Friday, February 19, 2010

The New Economics of Marriage: The Rise of Wives

A recent Pew Research Center report shows significant shifts in the gender roles and economic benefits of marriage to each spouse. In 1970, only four percent of married women earned more than their husbands. By 2007, 22 percent of women brought home the bigger paycheck.

The report attributes the increasing role reversal to women's comparative educational gains. In 1970, a man's education exceeded his wife's in 28 percent of marriages, while wives had acquired more education in 20 percent of unions. The 2007 data shows a complete reversal; a woman's education exceeded her husband's in 28 percent of marriages, and his educational attainment exceeded hers in 19 percent of unions.

The ladies' increased earning power has meant the economic benefits from marriage have been greater for men in recent decades. In the past, when fewer women worked, marriage tended to elevate her economic status more than his. The report summary explains: "Forty years ago, the typical man did not gain another breadwinner in his household when he married. Today, he does -- giving his household increased earning power that most unmarried men do not enjoy."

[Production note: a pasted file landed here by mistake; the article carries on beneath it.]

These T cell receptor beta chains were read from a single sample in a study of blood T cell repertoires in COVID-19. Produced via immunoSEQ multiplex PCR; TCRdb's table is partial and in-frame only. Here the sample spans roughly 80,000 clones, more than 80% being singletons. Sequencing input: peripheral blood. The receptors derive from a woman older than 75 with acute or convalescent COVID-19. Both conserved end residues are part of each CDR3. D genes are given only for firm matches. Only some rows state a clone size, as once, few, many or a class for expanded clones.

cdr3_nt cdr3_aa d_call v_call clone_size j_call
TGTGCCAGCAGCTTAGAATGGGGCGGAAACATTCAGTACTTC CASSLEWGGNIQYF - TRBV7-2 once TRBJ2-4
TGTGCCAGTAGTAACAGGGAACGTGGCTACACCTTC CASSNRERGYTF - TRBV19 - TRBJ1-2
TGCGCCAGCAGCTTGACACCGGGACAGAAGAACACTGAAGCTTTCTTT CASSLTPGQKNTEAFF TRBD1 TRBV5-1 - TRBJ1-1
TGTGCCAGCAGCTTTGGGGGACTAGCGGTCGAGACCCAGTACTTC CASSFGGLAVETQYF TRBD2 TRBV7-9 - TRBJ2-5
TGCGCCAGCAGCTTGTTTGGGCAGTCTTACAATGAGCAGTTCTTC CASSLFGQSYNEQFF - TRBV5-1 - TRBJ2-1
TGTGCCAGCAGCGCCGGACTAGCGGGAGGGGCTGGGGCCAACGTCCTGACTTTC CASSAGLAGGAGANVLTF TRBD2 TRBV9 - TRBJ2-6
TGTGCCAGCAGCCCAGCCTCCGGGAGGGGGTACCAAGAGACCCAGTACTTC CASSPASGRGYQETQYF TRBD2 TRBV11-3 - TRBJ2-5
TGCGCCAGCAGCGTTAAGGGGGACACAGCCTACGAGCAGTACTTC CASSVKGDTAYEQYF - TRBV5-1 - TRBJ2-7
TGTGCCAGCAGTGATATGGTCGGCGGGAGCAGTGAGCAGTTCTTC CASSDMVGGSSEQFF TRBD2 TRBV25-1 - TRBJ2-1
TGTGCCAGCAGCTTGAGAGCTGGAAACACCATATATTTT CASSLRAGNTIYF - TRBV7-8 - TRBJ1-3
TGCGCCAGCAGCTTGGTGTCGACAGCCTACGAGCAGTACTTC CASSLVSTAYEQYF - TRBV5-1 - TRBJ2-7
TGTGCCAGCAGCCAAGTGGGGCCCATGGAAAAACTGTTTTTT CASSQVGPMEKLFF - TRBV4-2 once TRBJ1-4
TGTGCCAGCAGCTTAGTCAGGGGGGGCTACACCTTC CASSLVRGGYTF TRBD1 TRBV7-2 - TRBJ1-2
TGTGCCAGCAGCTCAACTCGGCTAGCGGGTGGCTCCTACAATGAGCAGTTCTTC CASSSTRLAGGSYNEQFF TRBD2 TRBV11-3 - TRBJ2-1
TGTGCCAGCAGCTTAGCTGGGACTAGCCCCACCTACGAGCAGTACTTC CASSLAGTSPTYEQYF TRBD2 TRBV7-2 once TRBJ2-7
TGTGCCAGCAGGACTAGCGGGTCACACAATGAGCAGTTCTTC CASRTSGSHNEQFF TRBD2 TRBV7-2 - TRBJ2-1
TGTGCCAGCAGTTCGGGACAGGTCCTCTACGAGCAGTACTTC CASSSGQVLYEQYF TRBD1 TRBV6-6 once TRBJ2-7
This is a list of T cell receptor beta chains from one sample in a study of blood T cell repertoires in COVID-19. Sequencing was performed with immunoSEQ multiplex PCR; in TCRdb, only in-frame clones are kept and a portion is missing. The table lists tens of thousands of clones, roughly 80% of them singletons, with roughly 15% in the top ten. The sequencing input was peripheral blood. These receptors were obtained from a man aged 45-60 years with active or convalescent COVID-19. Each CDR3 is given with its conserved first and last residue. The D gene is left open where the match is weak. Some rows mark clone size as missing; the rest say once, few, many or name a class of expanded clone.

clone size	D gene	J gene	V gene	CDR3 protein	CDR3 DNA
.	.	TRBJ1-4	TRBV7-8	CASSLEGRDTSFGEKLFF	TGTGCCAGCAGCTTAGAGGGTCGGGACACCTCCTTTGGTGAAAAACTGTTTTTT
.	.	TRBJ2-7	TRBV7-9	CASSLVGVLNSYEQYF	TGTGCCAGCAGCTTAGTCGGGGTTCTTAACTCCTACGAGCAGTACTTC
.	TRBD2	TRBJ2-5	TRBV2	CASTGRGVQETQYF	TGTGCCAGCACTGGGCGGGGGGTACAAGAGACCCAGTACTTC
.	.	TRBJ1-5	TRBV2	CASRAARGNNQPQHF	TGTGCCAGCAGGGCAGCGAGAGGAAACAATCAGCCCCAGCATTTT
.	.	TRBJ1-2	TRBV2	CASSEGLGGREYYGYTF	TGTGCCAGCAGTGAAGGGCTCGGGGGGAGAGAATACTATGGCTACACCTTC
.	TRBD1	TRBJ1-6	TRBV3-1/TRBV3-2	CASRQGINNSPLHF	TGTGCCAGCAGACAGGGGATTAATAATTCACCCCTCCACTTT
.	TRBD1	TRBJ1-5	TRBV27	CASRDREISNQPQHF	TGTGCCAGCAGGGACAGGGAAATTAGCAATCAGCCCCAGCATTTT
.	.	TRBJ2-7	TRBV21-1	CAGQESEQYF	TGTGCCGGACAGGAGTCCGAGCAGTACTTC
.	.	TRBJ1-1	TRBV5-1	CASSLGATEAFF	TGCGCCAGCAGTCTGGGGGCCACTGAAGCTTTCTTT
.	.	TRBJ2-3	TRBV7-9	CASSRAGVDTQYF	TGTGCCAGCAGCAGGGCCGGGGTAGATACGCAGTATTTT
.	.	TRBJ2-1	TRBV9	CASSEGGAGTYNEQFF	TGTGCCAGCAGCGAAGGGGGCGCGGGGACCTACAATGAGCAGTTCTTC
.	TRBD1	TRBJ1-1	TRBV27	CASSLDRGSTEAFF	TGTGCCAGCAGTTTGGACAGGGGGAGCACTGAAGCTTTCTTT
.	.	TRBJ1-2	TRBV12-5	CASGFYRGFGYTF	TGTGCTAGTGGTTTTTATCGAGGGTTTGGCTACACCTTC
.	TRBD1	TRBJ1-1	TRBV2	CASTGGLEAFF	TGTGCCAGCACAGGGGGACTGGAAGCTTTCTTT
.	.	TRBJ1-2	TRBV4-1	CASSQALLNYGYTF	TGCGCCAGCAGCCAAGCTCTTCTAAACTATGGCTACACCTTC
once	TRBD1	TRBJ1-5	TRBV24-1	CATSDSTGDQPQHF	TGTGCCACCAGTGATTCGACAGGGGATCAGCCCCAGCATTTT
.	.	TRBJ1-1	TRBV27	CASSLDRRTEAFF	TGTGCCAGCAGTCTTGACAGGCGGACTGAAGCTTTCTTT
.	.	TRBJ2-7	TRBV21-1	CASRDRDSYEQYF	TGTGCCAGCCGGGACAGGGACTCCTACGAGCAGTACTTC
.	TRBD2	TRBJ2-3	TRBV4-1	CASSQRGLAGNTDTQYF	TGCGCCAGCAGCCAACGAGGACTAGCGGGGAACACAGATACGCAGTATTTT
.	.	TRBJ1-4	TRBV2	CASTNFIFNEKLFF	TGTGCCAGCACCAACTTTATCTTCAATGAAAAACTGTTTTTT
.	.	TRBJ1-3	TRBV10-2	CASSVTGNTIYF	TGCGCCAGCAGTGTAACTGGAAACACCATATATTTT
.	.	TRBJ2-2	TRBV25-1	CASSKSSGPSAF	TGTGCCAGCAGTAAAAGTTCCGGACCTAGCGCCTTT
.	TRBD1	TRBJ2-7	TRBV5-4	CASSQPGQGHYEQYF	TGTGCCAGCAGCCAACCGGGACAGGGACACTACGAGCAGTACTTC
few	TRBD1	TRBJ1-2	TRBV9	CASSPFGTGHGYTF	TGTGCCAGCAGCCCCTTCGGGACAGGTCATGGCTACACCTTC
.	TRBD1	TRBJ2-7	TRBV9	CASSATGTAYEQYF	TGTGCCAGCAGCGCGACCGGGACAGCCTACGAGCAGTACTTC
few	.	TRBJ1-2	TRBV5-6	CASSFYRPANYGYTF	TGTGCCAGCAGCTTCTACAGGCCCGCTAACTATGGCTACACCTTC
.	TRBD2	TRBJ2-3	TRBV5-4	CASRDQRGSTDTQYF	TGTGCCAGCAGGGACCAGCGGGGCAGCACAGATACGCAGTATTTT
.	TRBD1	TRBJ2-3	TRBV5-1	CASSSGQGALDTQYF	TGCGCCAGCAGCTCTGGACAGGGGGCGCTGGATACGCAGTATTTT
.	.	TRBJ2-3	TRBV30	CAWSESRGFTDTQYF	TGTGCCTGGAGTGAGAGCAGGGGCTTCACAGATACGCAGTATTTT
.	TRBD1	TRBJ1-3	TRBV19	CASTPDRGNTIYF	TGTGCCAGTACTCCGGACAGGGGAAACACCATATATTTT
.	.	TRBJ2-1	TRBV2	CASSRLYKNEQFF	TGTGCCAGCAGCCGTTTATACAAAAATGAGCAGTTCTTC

To read more about the changing economics of marriage, see the full report. (

1 comment:

Anonymous said...

Perhaps wages have not kept up with cost of living, so both partners are forced to work to maintain economic parity?